Linux - SoftwareThis forum is for Software issues.
Having a problem installing a new program? Want to know which application is best for the job? Post your question in this forum.
Welcome to LinuxQuestions.org, a friendly and active Linux Community.
You are currently viewing LQ as a guest. By joining our community you will have the ability to post topics, receive our newsletter, use the advanced search, subscribe to threads and access many other special features. Registration is quick, simple and absolutely free. Join our community today!
Note that registered members see fewer ads, and ContentLink is completely disabled once you log in.
If you have any problems with the registration process or your account login, please contact us. If you need to reset your password, click here.
Having a problem logging in? Please visit this page to clear all LQ-related cookies.
Introduction to Linux - A Hands on Guide
This guide was created as an overview of the Linux Operating System, geared toward new users as an exploration tour and getting started guide, with exercises at the end of each chapter.
For more advanced trainees it can be a desktop reference, and a collection of the base knowledge needed to proceed with system and network administration. This book contains many real life examples derived from the author's experience as a Linux system and network administrator, trainer and consultant. They hope these examples will help you to get a better understanding of the Linux system and that you feel encouraged to try out things on your own.
Click Here to receive this Complete Guide absolutely free.
Noncontiguous placement of blocks in a file is bad for performance, since
files are often accessed in a sequential manner. It forces the operating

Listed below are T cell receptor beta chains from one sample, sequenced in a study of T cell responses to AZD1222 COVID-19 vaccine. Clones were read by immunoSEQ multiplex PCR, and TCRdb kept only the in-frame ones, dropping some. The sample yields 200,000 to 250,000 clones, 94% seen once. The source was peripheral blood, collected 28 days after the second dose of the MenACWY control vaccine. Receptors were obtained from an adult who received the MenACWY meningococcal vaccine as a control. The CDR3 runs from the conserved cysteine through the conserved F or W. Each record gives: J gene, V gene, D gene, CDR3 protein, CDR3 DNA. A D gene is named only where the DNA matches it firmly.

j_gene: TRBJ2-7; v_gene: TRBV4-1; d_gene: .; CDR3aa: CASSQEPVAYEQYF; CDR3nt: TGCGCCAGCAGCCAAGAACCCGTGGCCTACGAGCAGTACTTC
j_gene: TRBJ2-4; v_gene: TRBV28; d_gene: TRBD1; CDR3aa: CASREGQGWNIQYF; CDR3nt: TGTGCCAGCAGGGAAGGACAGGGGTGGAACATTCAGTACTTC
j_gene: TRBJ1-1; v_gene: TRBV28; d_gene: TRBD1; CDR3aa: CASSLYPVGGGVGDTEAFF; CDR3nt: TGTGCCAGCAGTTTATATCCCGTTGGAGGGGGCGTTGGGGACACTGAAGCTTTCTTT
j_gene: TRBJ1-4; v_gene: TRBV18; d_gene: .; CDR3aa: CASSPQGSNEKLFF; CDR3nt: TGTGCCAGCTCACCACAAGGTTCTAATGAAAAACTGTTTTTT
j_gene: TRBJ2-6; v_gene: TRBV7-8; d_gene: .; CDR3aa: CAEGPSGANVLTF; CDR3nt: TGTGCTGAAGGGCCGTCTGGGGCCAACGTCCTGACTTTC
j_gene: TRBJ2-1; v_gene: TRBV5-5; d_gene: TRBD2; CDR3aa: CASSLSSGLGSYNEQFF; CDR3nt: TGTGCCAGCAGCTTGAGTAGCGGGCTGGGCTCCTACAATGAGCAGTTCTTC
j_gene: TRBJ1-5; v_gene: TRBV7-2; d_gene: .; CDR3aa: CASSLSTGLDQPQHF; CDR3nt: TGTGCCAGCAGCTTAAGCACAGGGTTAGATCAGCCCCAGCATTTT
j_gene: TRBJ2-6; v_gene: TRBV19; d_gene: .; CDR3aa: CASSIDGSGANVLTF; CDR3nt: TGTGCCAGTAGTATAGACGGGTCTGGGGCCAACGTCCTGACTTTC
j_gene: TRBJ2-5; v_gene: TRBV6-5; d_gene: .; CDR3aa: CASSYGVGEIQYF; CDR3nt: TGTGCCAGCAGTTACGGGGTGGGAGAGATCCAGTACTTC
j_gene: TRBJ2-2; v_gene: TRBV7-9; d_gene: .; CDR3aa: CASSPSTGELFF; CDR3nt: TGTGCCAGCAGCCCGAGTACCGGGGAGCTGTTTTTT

system to split a disk access and the disk to move the head. This is called
"external fragmentation" or simply "fragmentation" and is a common problem
with MS-DOS file systems. In conjunction with the abysmal buffer cache used
by MS-DOS, the effects of file fragmentation on performance are very
noticeable. DOS users are accustomed to defragging their disks every few
weeks and some have even developed some ritualistic beliefs regarding
None of these habits should be carried over to Linux and ext2. Linux native
file systems do not need defragmentation under normal use and this includes
any condition with at least 5% of free space on a disk. There is a
defragmentation tool for ext2 called defrag, but users are cautioned against
casual use. A power outage during such an operation can trash your file
system. Since you need to back up your data anyway, simply writing back from
your copy will do the job.
I'm sure this applies to other Linux filesystems as well.
Well, I agree that there is no apparent need for defragmentation under ext2/ext3 filesystems...But, I can think of a situation where defragmentation becomes significant...and that is, when one wants to reduce the size of a partition....If the data is fragmented, reducing partition size may result in data loss...So if there was a decent defragmentation tool for linux based filesystems, we could carry out the resizing operation more confidently.......what do u guys think about that?
i think mybe you got yourself a project?, lol, and yea that should aply to other linux file systems, sence there not half as'ed like msdos's are, but there what? 4 main linux file systems concirered "native" then you got like otheres , like 12 or so you can use (like FS used on macs, or windows (i dono about ntfs write suport tho, i havent switched to the new kernel as i dont wanna waste tiem gathering up all the patches again, call me lazy)
Excellent idea. I did not know you could lose data if you resized your partition. I thought it would stop you to the point of the last info. But even this could pose a problem and not allow you to resize to a desired point.